10. ^ "Baron Davis hits last-second jumper in Warriors' 119–117 win over Celtics". The San Francisco Chronicle. Archived from the original on 2008-12-10. Cite uses deprecated parameter |dead-url= (help)
  11. ^ Jeff Maus (August 20, 2010). "Next for the Warriors: The Oakland Warriors? Or San Francisco Bound?". Bleacher Report.
  12. ^ "Warriors Conclude 2016-17 Regular Season with 230 Consecutive Sellouts". www.nba.com/warriors. April 12, 2017.
  13. ^ "The SetList Program - Grateful Dead Setlists, Listener Experiences, and Statistics". www.setlists.net.
  14. ^ "venues". www.deadlists.com.
  15. ^ a b Matier, Phillip (February 15, 2013). "Warriors to build new arena, move back to S.F." San Francisco Chronicle (SF Gate). Retrieved 8 May 2014.
  16. ^ Knight Perrigan, Heather (May 22, 2012). "Golden State Warriors owners make a risky play". The San Francisco Chronicle. Retrieved May 22, 2012.
  17. ^ Cote, John (April 22, 2014). "Warriors shift arena plans to Mission Bay". San Francisco Chronicle (SF Gate). Retrieved 1 April 2016.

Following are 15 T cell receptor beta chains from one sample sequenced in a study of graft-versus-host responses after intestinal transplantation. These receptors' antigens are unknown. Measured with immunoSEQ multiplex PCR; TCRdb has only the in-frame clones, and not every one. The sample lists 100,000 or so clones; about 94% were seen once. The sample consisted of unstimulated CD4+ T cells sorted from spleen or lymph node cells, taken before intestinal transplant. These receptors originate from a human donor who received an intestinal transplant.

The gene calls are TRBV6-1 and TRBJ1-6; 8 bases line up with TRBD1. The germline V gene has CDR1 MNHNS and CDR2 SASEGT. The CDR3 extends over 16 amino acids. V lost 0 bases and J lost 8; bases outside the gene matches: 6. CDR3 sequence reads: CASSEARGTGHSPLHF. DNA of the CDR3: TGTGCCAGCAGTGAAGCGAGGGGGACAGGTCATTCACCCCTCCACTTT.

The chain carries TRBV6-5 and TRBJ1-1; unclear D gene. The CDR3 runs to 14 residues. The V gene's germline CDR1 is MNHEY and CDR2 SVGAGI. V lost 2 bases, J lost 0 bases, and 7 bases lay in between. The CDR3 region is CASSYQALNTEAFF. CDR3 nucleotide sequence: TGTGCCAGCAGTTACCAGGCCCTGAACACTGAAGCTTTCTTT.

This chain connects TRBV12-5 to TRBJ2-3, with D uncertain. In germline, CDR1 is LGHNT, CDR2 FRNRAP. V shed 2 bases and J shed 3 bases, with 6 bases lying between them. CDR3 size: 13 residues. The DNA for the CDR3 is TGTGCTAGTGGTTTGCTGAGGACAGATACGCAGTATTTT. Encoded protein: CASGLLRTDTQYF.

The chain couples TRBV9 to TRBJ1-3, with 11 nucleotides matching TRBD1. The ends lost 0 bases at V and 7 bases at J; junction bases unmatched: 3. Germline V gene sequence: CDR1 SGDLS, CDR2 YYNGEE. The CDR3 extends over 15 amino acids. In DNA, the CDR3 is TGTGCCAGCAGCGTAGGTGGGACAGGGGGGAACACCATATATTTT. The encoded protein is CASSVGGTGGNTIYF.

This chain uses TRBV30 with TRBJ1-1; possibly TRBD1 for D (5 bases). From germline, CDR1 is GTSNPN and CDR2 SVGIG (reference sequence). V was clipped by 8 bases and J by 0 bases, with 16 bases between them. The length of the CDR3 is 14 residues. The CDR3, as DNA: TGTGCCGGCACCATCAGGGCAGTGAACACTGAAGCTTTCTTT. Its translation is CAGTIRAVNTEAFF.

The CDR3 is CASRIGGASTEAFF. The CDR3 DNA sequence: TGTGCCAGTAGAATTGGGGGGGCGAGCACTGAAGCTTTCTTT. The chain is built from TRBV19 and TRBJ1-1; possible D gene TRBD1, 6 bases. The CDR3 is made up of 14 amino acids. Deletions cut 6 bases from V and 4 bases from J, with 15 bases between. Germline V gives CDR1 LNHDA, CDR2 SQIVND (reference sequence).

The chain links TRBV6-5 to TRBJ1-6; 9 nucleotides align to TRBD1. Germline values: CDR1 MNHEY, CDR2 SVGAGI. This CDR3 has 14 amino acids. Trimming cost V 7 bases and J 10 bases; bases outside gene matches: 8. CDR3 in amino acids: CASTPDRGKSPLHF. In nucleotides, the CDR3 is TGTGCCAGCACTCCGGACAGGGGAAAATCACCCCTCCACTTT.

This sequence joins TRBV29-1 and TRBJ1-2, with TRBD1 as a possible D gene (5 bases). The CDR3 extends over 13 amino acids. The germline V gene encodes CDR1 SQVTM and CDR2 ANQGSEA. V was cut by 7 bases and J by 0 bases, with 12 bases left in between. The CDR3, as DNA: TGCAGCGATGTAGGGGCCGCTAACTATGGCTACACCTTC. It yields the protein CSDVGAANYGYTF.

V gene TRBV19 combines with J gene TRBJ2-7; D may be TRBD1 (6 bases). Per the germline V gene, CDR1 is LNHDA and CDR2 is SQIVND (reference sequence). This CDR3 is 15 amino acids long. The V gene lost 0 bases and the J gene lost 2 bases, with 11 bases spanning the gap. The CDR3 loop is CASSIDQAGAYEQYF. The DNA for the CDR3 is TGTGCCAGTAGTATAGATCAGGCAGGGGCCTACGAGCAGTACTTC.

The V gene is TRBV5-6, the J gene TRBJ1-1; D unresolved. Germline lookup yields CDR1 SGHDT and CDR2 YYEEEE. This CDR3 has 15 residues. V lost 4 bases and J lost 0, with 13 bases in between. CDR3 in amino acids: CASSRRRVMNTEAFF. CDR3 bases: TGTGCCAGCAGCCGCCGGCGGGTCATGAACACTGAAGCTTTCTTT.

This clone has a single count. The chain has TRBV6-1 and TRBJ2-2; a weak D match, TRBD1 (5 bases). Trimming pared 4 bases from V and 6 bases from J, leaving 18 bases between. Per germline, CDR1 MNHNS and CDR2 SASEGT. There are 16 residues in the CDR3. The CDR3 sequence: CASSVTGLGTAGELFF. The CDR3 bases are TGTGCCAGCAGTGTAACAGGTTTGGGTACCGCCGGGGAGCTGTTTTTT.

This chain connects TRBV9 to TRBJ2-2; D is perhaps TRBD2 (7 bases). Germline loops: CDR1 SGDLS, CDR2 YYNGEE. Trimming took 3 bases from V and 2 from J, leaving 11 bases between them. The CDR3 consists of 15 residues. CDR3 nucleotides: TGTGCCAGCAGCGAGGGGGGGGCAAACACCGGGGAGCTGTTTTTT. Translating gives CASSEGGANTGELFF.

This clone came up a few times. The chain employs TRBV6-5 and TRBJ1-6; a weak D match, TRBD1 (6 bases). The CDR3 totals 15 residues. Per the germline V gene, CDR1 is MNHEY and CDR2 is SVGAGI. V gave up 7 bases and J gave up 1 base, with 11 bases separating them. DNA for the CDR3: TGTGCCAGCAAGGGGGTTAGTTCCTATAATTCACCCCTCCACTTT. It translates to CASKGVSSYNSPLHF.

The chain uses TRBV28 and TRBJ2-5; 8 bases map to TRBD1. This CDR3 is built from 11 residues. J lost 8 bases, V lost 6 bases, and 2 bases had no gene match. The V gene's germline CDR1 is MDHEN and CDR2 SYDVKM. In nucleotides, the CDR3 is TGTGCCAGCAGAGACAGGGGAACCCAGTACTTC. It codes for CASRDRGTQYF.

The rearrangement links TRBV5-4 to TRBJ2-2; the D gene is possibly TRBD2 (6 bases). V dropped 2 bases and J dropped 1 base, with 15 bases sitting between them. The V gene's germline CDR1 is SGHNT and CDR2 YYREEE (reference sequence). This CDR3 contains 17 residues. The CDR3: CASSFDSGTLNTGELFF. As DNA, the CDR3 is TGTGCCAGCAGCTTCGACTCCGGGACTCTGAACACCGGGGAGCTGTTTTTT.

18. ^ "Board gives Warriors' arena initial green light". The San Francisco Chronicle.
  19. ^ now rriors-delay-opening-of-sf-arena-to-2019/1160981/ "GOLDEN STATE WARRIORS DELAY OPENING OF SAN FRANCISCO ARENA TO 2019" Check |url= value (help). ABC 7 News. January 15, 2016. Retrieved 1 April 2016.
  20. ^ Dineen, J.K. (January 27, 2016). "Warriors arena to be named Chase Center — bank buys naming rights". San Francisco Chronicle. Retrieved January 26, 2019.
  21. ^ Schulman, Henry (January 9, 2019). "SF Giants' home now called Oracle Park after AT&T split". San Francisco Chronicle. Retrieved January 26, 2019.
  22. ^ Golden State Warriors Surprise Everyone, Wear Forgotten Throwbacks
  23. ^ "2011-2012 Golden State Warriors Media Guide" (PDF).

External linksEdit

Events and tenants
Preceded by
War Memorial Gymnasium
& San Francisco Civic Auditorium
Cow Palace
Home of the
Golden State Warriors

1966–1967
1971–1996
1996–1997
1997–2019
Succeeded by
Cow Palace
San Jose Arena
Chase Center
Preceded by
Madison Square Garden
WTA Tour Championships
venues

1978
Succeeded by
Madison Square Garden
Preceded by
Olympiahalle, Munich
World Figure Skating Championships
Venue

1992
Succeeded by
Sportovní hala, Prague
Preceded by
first arena
Home of the
California Golden Seals

1967–1976
Succeeded by
Richfield Coliseum (as Cleveland Barons)
Preceded by
Madison Square Garden
Host of the
NBA All-Star Game

2000
Succeeded by
MCI Center